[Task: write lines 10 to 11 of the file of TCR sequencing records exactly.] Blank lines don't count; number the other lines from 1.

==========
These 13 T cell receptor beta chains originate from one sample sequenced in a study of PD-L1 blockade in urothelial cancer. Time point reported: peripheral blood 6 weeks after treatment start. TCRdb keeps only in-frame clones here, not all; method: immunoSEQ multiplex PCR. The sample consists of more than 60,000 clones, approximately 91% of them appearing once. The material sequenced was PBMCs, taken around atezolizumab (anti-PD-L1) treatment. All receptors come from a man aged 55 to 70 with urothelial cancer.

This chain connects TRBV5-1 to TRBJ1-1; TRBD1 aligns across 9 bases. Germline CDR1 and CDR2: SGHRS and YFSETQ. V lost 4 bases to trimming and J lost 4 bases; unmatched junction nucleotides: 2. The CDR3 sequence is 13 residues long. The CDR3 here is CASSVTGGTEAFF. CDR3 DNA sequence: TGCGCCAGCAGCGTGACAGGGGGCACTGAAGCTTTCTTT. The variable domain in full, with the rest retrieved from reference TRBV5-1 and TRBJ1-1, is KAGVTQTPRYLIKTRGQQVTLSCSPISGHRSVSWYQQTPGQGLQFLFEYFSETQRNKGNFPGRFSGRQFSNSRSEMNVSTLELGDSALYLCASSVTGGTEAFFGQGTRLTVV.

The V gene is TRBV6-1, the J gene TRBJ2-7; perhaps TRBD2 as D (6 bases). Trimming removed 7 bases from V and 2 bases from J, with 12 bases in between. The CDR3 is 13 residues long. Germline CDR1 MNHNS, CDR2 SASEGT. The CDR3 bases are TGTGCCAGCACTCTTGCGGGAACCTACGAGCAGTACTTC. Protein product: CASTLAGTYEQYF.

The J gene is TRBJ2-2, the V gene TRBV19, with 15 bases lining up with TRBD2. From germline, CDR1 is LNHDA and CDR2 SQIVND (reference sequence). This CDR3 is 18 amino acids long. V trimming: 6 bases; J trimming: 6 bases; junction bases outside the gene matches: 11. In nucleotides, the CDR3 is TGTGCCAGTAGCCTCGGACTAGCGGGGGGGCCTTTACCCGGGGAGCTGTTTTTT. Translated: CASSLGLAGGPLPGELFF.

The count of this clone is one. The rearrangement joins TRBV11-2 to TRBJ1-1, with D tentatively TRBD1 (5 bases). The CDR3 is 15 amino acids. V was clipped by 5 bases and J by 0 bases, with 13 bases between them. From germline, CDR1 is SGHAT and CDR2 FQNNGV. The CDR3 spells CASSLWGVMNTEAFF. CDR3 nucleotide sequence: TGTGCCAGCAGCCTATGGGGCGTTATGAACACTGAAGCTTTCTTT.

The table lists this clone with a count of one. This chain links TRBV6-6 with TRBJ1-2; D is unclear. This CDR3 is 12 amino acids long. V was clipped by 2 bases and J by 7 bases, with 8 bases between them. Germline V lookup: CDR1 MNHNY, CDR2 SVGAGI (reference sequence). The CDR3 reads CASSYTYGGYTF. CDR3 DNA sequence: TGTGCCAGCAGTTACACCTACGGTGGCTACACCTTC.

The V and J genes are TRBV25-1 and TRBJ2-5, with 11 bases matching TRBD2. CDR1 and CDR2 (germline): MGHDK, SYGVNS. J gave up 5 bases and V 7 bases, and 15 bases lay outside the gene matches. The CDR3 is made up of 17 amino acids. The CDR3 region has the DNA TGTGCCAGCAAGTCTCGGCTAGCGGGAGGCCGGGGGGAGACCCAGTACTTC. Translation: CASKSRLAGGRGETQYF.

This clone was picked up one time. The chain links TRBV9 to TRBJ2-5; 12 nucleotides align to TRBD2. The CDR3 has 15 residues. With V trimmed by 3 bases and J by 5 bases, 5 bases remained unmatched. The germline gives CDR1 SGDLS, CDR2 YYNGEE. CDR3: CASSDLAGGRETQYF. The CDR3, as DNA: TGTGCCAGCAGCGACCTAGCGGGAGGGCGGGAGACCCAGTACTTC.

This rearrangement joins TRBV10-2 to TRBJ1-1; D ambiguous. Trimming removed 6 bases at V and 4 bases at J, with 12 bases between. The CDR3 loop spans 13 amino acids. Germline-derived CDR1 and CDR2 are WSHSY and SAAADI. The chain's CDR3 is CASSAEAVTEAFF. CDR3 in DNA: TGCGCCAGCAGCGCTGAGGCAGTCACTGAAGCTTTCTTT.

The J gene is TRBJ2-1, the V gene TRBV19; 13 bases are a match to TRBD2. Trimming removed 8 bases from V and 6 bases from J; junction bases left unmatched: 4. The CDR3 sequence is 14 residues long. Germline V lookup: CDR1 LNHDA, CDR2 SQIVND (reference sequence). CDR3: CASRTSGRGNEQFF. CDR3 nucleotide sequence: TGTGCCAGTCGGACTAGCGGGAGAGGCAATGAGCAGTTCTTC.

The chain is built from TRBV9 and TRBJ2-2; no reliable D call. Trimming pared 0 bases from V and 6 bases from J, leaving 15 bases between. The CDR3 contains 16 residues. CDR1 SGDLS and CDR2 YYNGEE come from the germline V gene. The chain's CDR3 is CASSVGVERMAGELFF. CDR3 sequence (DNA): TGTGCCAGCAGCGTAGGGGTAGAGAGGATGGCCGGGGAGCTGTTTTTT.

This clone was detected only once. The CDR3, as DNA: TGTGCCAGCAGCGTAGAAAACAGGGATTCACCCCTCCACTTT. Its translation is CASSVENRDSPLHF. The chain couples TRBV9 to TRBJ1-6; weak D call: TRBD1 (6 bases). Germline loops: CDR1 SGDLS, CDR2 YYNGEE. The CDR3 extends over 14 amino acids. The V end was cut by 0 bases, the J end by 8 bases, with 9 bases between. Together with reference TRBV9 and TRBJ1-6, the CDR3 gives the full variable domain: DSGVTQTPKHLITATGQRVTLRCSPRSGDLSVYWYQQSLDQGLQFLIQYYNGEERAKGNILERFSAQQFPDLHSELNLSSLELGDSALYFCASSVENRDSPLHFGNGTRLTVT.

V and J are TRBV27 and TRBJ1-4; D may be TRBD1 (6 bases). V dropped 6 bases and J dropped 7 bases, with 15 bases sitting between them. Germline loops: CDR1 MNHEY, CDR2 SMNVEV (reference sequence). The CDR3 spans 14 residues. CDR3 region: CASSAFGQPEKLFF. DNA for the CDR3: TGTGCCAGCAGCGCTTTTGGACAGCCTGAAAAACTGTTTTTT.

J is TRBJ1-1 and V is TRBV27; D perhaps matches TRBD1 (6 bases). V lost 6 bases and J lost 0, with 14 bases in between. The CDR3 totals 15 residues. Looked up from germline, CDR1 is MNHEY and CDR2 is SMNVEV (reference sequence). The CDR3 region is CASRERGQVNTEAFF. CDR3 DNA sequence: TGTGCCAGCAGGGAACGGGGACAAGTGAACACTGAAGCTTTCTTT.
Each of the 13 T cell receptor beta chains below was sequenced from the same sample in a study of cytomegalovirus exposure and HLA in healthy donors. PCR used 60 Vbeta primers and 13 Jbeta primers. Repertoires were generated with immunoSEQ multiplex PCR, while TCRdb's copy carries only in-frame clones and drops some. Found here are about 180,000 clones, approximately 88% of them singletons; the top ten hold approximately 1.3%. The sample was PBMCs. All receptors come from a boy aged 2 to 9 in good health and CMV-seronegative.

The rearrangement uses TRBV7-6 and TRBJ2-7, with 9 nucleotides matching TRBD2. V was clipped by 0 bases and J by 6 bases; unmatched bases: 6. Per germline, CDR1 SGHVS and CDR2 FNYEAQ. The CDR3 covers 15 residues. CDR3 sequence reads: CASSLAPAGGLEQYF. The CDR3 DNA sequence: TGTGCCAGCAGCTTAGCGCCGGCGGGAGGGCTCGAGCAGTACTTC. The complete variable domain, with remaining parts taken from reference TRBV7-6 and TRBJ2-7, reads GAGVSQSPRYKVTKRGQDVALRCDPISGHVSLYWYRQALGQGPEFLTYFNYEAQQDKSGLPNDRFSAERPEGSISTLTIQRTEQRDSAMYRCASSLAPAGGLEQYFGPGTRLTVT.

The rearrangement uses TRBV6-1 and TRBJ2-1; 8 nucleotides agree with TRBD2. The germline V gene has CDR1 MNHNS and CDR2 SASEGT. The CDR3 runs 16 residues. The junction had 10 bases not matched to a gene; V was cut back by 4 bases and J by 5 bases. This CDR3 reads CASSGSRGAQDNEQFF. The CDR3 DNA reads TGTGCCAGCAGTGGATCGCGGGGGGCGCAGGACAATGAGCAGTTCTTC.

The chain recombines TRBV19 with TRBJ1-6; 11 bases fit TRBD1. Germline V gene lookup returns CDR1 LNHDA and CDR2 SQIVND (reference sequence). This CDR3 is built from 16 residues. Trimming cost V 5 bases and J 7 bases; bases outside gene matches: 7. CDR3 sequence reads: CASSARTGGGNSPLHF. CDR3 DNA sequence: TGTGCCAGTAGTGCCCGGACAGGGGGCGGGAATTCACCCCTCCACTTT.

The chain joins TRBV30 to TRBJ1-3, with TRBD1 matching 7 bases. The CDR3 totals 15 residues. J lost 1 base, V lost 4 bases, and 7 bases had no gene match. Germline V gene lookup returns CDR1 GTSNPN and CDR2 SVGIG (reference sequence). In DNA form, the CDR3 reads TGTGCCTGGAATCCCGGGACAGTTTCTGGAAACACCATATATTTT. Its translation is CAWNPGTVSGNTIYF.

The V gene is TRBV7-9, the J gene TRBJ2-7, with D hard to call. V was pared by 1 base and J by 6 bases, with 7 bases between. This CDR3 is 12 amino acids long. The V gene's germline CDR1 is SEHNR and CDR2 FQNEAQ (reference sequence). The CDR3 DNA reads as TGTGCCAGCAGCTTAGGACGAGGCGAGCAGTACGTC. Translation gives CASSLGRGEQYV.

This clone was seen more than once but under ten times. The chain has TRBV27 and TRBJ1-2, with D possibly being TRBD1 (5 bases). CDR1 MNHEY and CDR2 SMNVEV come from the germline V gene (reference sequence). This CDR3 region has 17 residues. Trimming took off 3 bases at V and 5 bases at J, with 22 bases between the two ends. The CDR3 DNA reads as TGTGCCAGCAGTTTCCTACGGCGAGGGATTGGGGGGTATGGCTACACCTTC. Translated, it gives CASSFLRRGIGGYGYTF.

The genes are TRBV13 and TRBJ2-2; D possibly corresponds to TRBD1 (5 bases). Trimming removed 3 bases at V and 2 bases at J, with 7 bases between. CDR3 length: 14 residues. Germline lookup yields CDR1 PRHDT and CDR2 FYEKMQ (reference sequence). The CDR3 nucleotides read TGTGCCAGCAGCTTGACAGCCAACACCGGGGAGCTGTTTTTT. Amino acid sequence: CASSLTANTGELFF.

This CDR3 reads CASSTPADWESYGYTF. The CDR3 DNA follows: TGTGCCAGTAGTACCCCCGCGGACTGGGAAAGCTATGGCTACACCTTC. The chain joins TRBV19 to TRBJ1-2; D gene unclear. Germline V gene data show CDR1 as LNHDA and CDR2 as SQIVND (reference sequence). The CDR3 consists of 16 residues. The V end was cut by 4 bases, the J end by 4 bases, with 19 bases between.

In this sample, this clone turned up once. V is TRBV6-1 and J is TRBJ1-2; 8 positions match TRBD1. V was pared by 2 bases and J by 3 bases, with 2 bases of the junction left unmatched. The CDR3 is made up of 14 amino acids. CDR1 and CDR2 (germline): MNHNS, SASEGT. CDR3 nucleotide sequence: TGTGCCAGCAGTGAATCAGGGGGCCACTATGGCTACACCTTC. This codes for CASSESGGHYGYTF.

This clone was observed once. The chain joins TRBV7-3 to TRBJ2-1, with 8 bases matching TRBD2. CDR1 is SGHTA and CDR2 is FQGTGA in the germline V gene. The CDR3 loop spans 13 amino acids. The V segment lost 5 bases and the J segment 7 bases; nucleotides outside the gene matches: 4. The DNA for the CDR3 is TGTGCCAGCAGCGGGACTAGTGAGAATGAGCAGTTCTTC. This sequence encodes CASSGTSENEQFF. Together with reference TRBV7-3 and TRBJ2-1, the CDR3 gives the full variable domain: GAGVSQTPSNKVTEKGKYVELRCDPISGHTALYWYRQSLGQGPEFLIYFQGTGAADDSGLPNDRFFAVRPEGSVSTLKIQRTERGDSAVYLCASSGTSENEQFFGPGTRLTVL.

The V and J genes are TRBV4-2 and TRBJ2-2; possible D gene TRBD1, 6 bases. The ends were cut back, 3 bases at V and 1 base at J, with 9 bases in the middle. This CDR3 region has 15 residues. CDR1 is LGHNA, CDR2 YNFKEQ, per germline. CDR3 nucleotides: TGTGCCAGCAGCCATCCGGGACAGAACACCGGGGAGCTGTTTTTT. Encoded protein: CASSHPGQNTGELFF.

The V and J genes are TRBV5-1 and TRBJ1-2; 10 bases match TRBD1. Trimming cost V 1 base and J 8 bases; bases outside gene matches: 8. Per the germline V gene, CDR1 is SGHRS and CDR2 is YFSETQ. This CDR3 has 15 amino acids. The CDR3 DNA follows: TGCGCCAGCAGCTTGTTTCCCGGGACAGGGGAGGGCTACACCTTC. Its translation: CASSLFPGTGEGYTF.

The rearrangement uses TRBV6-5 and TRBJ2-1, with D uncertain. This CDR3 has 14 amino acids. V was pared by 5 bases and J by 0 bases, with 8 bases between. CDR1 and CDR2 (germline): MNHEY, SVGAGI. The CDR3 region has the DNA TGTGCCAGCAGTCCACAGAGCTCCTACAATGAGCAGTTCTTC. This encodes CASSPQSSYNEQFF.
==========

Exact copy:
The J gene is TRBJ2-1, the V gene TRBV19; 13 bases are a match to TRBD2. Trimming removed 8 bases from V and 6 bases from J; junction bases left unmatched: 4. The CDR3 sequence is 14 residues long. Germline V lookup: CDR1 LNHDA, CDR2 SQIVND (reference sequence). CDR3: CASRTSGRGNEQFF. CDR3 nucleotide sequence: TGTGCCAGTCGGACTAGCGGGAGAGGCAATGAGCAGTTCTTC.

The chain is built from TRBV9 and TRBJ2-2; no reliable D call. Trimming pared 0 bases from V and 6 bases from J, leaving 15 bases between. The CDR3 contains 16 residues. CDR1 SGDLS and CDR2 YYNGEE come from the germline V gene. The chain's CDR3 is CASSVGVERMAGELFF. CDR3 sequence (DNA): TGTGCCAGCAGCGTAGGGGTAGAGAGGATGGCCGGGGAGCTGTTTTTT.